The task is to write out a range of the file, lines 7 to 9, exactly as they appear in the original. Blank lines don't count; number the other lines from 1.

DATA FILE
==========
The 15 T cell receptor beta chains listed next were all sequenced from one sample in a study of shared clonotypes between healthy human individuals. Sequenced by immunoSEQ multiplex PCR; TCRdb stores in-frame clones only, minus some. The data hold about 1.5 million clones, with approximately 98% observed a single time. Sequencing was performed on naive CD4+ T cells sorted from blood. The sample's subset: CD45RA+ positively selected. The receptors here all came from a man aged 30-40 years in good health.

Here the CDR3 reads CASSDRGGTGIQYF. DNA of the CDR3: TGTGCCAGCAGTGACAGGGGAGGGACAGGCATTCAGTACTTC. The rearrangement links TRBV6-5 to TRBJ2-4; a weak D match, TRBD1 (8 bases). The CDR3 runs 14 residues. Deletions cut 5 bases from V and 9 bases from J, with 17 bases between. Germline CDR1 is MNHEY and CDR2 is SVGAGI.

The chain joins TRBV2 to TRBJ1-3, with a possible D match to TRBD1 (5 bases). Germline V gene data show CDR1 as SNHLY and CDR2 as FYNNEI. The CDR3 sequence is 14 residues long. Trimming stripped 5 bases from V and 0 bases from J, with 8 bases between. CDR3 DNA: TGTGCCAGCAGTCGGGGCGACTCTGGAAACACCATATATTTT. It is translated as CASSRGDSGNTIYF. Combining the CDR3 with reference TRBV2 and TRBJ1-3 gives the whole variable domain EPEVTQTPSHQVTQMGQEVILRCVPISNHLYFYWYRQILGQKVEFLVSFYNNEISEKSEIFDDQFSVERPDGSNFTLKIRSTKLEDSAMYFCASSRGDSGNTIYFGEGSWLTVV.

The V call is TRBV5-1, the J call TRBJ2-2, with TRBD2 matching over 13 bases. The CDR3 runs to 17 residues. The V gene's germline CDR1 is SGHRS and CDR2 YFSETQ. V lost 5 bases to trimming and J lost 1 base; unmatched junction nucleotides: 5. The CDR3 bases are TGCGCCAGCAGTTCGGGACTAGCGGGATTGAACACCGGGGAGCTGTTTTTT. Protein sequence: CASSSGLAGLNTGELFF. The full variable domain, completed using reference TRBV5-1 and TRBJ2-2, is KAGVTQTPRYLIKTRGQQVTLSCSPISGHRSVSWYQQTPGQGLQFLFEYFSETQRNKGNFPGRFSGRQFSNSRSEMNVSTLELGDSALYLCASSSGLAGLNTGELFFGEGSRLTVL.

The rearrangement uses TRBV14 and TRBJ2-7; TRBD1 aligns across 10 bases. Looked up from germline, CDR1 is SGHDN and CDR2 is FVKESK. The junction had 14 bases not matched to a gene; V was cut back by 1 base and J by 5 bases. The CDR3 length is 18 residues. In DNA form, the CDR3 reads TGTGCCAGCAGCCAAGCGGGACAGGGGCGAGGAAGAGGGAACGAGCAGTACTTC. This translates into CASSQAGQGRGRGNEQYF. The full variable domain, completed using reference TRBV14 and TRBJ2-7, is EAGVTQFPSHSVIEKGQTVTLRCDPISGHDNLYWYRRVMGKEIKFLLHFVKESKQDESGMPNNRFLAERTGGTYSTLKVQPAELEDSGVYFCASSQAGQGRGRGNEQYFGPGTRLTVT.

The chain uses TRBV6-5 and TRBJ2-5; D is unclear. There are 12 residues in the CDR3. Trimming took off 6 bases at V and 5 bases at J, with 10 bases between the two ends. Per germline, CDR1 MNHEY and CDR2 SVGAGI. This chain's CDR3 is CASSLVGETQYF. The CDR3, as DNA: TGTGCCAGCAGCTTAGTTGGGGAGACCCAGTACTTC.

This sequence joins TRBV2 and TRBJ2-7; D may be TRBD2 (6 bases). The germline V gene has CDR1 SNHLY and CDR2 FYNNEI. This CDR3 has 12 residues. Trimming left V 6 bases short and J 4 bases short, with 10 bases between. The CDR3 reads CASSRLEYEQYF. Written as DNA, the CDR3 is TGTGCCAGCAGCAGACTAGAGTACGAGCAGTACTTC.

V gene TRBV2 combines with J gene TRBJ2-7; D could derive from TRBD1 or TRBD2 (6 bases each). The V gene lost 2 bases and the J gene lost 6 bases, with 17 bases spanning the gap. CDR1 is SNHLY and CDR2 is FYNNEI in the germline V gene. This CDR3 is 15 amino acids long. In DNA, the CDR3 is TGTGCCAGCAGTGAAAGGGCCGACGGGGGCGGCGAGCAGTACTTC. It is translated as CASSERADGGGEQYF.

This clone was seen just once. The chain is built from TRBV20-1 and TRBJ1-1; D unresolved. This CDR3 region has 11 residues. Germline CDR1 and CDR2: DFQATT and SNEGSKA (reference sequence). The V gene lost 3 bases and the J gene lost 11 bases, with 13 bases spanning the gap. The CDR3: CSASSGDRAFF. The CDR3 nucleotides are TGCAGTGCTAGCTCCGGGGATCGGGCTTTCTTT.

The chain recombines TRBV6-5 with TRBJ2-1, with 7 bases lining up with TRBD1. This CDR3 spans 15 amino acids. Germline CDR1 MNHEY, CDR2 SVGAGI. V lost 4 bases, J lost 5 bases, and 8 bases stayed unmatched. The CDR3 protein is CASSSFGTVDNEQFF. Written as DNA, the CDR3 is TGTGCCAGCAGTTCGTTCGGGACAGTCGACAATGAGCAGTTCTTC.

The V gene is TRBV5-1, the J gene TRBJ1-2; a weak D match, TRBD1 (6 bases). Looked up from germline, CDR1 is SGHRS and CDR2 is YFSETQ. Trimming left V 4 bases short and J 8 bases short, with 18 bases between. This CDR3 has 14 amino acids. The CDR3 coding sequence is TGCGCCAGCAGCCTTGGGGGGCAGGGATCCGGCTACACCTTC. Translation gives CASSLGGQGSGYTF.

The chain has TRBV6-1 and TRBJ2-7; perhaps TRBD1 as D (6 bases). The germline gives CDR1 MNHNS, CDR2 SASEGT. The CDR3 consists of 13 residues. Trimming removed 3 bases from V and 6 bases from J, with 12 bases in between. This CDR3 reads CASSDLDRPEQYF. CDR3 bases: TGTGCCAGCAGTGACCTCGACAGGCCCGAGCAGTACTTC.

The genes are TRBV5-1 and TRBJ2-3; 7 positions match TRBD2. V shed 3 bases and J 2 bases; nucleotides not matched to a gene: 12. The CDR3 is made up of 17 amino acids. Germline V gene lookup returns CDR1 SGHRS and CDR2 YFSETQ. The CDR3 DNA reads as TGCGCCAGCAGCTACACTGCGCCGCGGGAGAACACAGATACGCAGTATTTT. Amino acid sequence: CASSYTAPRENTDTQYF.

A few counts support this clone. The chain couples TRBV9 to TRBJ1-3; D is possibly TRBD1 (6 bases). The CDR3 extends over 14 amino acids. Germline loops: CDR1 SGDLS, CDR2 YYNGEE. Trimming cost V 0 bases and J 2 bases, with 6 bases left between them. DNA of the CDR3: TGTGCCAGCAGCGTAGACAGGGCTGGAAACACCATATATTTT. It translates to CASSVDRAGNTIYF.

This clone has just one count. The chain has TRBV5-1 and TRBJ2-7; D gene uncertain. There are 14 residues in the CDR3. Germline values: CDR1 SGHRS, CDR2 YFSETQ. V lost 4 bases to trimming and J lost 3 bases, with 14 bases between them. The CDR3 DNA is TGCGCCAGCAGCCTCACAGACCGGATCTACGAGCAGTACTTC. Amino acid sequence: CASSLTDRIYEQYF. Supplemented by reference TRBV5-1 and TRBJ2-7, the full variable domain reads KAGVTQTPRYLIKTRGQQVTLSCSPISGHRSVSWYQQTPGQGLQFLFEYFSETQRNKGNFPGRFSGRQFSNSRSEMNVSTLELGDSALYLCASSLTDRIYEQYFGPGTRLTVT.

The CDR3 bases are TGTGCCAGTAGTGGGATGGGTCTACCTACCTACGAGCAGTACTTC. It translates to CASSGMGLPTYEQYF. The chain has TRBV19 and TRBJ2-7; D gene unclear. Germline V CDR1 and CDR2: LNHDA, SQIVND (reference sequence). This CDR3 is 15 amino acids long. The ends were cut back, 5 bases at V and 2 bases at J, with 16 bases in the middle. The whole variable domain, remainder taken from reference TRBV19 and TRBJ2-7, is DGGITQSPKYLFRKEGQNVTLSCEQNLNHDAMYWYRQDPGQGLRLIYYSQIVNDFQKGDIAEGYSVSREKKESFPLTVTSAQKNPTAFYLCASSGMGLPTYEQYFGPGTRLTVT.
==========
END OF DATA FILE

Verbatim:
This sequence joins TRBV2 and TRBJ2-7; D may be TRBD2 (6 bases). The germline V gene has CDR1 SNHLY and CDR2 FYNNEI. This CDR3 has 12 residues. Trimming left V 6 bases short and J 4 bases short, with 10 bases between. The CDR3 reads CASSRLEYEQYF. Written as DNA, the CDR3 is TGTGCCAGCAGCAGACTAGAGTACGAGCAGTACTTC.

V gene TRBV2 combines with J gene TRBJ2-7; D could derive from TRBD1 or TRBD2 (6 bases each). The V gene lost 2 bases and the J gene lost 6 bases, with 17 bases spanning the gap. CDR1 is SNHLY and CDR2 is FYNNEI in the germline V gene. This CDR3 is 15 amino acids long. In DNA, the CDR3 is TGTGCCAGCAGTGAAAGGGCCGACGGGGGCGGCGAGCAGTACTTC. It is translated as CASSERADGGGEQYF.

This clone was seen just once. The chain is built from TRBV20-1 and TRBJ1-1; D unresolved. This CDR3 region has 11 residues. Germline CDR1 and CDR2: DFQATT and SNEGSKA (reference sequence). The V gene lost 3 bases and the J gene lost 11 bases, with 13 bases spanning the gap. The CDR3: CSASSGDRAFF. The CDR3 nucleotides are TGCAGTGCTAGCTCCGGGGATCGGGCTTTCTTT.